Five things to know about the bird flu

Avian flu has turned up on turkey farms in Minn.
In this Nov. 2, 2005 file photo, turkeys are pictured at a turkey farm near Sauk Centre, Minn. A dangerous strain of avian influenza has turned up at farms in Minnesota, Arkansas, Missouri and Kansas and several western states.
Janet Hostetter | AP 2005

A virulent strain of bird flu has been reported at three turkey farms in Minnesota. Here are a few facts about what the outbreak means for Minnesota, and what's at stake for farmers.

1. Should people worry about avian flu?

Humans can get the virus if they come into direct contact with birds that are sick or have died from the highly pathogenic (or disease-causing) H5N2 strain of avian influenza. So far, no human infections have been detected in the United States. Nonetheless, if a person is infected with the virus, it can cause mild to severe respiratory illness. Symptoms can include fever, aches, red and itchy eyes, according to the Minnesota Department of Health.

2. How is the flu transmitted from one farm to another?

The virus strain can spread through droppings or nasal discharge from an infected bird, according to the Minnesota Board of Animal Health. The discharge and droppings from the birds contaminate dust and soil. This makes it possible for people to carry the virus on their shoes, clothes, equipment and vehicles. It is also possible that migrating waterfowl spread the disease.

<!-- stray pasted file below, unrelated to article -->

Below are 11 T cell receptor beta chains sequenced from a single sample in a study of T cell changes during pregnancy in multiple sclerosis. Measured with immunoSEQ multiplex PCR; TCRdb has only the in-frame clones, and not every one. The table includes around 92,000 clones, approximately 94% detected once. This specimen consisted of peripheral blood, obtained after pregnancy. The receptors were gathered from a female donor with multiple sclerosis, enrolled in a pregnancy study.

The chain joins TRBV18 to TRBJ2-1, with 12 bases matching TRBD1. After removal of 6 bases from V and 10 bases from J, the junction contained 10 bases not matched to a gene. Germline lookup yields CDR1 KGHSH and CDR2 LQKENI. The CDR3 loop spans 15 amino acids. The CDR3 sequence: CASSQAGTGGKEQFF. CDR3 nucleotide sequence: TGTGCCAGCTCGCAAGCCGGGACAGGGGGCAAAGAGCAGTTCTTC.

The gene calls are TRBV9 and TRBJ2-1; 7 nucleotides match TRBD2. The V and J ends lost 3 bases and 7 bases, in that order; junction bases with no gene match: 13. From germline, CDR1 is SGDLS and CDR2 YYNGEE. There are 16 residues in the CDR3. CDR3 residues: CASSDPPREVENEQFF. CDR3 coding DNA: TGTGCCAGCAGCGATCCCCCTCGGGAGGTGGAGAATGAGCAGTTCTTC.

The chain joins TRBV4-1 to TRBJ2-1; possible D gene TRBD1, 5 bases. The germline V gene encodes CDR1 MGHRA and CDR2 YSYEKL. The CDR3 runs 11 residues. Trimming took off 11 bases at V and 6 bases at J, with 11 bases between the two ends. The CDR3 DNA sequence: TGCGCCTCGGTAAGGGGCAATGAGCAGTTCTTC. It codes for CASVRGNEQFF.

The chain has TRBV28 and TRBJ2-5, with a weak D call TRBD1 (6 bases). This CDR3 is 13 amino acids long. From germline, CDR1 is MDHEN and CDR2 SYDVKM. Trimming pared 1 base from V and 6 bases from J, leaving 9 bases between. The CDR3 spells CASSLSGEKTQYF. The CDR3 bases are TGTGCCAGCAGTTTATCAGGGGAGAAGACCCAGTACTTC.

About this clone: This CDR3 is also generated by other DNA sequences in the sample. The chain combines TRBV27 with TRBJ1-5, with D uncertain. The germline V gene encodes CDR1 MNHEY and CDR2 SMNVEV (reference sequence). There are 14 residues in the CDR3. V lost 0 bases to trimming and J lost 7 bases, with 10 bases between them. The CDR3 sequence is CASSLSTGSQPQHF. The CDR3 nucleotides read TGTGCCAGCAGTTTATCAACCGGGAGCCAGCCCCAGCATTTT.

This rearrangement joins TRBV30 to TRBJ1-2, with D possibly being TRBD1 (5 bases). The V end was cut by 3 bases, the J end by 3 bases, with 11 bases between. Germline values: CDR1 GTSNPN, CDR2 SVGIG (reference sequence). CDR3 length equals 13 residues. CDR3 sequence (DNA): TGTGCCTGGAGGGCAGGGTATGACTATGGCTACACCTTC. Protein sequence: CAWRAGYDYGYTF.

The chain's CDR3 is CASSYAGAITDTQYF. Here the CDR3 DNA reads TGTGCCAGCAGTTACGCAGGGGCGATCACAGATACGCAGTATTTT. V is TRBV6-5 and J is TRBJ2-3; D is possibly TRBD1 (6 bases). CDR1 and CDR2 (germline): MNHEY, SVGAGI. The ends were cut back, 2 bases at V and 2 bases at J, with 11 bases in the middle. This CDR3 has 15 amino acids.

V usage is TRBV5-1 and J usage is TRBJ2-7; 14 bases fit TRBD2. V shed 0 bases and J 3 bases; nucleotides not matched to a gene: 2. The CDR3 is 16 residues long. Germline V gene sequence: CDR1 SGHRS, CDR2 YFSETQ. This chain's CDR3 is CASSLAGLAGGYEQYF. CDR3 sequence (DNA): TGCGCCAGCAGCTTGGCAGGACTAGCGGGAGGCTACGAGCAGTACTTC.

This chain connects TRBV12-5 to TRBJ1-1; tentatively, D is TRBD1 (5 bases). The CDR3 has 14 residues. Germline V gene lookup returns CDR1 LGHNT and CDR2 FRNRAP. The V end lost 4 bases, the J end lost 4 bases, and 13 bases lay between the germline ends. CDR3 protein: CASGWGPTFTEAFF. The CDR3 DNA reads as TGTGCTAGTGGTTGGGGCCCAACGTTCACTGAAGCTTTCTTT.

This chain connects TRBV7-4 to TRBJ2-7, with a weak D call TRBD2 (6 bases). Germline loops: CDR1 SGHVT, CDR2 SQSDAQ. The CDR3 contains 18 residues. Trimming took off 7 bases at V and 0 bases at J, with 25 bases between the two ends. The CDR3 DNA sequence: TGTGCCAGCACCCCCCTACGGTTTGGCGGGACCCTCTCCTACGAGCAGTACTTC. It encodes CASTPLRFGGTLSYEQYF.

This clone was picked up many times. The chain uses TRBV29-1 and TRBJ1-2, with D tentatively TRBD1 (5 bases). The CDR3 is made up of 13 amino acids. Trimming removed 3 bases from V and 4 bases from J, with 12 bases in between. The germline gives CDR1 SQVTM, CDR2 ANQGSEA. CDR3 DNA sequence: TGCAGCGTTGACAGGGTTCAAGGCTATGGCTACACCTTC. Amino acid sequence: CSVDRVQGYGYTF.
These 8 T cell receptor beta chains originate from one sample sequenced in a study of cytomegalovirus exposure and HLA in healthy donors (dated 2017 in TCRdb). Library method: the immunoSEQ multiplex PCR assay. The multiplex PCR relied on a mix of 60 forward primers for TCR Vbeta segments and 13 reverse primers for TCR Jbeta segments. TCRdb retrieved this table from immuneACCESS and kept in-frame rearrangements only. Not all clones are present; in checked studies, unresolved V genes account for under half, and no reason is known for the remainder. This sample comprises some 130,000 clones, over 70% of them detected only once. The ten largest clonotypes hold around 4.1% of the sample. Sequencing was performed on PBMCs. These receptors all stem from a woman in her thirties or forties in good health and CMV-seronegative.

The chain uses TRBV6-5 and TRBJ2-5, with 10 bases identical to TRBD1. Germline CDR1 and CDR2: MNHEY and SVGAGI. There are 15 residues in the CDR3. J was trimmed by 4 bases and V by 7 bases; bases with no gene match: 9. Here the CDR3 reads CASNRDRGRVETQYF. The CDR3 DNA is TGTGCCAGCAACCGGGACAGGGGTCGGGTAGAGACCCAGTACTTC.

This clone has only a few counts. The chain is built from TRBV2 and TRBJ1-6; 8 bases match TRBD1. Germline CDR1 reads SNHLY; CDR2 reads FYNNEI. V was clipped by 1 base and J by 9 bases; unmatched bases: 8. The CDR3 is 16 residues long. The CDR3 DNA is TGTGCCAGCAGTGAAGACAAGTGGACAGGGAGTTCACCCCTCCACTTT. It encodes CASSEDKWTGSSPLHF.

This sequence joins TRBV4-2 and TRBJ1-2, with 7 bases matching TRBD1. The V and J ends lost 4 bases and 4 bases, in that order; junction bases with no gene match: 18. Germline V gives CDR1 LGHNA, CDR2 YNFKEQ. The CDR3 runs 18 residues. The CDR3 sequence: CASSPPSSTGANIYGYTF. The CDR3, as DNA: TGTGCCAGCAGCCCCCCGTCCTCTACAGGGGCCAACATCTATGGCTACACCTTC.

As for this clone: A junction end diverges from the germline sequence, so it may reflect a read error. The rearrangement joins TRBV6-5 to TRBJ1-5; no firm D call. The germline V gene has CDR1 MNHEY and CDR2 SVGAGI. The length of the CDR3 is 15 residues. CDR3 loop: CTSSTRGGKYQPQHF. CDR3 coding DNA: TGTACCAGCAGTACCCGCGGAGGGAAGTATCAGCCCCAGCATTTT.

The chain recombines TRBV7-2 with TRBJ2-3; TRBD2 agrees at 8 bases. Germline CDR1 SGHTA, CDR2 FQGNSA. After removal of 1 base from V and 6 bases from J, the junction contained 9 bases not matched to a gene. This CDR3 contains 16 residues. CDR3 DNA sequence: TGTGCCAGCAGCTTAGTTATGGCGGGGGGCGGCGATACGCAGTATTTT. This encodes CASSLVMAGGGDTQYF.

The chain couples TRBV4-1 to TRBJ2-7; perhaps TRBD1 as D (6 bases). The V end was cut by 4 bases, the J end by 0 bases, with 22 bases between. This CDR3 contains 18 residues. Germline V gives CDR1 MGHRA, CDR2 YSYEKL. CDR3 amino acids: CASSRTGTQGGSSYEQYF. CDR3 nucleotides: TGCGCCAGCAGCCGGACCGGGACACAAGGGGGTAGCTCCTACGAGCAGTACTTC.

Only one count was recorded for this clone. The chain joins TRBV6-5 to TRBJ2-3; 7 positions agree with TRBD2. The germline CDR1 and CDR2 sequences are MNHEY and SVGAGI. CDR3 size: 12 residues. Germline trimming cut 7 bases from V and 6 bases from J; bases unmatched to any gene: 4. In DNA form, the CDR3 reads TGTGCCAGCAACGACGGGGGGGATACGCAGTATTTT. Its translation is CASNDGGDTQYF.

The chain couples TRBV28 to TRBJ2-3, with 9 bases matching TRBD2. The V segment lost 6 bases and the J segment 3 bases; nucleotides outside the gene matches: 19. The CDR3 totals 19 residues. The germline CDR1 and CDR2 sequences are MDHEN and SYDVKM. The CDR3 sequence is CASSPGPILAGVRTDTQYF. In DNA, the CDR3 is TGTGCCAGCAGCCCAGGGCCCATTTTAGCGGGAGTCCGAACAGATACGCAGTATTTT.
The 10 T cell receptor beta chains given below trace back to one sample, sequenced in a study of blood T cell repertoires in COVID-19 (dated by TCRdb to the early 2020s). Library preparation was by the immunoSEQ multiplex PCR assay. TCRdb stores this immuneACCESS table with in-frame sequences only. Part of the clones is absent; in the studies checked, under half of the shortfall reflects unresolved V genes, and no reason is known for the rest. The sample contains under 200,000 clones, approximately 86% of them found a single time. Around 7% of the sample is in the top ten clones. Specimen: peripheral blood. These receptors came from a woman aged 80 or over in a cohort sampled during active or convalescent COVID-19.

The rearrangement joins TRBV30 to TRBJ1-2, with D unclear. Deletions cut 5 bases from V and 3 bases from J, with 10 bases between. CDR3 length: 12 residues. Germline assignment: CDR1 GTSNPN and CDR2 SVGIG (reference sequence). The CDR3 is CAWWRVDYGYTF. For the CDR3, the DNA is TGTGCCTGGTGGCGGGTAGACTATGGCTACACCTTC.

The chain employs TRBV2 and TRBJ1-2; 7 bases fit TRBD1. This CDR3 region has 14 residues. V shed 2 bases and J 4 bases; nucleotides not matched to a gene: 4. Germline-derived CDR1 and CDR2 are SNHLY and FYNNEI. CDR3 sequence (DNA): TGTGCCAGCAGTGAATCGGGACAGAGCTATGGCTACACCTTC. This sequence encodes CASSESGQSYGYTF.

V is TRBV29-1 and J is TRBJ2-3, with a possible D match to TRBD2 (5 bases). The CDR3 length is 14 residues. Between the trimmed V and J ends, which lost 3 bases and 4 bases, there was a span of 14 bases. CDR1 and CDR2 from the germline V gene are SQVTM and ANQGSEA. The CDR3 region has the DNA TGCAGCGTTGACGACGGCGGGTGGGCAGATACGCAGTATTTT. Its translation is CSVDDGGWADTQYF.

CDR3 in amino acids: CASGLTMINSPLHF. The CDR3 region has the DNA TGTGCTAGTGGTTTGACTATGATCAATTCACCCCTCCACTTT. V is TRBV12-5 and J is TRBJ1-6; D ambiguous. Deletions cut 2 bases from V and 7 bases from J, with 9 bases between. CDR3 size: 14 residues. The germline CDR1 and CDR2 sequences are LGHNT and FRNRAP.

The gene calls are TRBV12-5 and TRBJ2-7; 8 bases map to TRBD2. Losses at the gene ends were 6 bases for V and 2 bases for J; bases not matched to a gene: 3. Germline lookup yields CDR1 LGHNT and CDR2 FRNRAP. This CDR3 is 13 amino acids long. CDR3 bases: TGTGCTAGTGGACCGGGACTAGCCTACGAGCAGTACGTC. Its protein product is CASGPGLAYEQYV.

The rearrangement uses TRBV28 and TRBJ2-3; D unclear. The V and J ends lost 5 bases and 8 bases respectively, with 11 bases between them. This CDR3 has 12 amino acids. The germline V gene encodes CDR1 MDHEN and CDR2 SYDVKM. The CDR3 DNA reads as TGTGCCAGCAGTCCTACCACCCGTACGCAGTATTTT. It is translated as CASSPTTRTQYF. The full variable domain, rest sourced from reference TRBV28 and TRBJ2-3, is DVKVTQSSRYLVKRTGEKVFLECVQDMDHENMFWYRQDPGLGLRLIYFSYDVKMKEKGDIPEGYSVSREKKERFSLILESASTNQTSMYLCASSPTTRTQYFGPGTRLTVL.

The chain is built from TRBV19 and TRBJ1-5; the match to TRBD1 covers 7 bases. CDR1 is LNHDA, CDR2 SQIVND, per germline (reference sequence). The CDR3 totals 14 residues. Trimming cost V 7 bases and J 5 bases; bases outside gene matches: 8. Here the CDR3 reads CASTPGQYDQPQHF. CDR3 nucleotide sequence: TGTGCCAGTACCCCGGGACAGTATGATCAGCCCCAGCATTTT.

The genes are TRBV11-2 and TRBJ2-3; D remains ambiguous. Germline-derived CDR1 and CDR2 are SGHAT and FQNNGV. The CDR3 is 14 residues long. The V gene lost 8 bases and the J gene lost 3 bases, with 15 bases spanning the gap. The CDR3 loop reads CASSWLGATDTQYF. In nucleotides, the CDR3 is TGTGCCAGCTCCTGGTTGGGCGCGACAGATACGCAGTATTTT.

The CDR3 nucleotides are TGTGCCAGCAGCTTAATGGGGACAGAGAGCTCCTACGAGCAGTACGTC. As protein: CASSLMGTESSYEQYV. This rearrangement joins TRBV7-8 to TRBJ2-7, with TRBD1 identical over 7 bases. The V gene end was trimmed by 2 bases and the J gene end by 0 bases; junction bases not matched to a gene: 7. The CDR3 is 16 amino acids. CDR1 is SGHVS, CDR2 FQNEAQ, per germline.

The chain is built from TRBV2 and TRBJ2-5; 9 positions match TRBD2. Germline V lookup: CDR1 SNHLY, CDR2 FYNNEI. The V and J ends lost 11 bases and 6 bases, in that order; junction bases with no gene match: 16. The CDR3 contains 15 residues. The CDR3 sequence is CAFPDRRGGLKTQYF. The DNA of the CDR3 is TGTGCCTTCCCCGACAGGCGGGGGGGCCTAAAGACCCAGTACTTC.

3. What are the steps to prevent transmission?

To ensure that farms are taking the proper precautions, the Minnesota Board of Animal Health and Minnesota Department of Agriculture have set up an incident command team to quarantine poultry premises in the control area and collect samples.

"Birds that are on the infected premises, the ones that have not died from the disease, will be depopulated ... so as to protect other flocks from getting infected," said Bill Hartmann, Minnesota state veterinarian.

That means uninfected birds on those farms will be killed to "make sure that the virus does not have anywhere to go," said Steve Olson, executive director of the Minnesota Turkey Growers Association.

4. What should consumers be concerned about?

Olson said the avian flu outbreak does not present a public health or food safety issue. "It is strictly [about] animal health or bird health," he said.

Carol Cardona, a professor of avian health at the University of Minnesota's College of Veterinary Medicine, agreed. "There should be no impact on your food safety at all," she said.

5. How big is the Minnesota poultry industry, and what's at stake for farmers?

Minnesota's billion-dollar-plus turkey industry raises about 46 million birds each year, according to Olson, and produces more turkeys than any other state. The industry employs 3,900 people in Minnesota. The avian influenza outbreak in the state's poultry industry threatens economic disruption, the loss of both infected and uninfected birds, and a possible halt of exports to other countries.

Olson said that if turkeys die because of the virus, the farmer absorbs all the losses. But the U.S. Department of Agriculture will compensate growers for turkeys it euthanizes, Olson said.

Map: Avian flu in Minnesota

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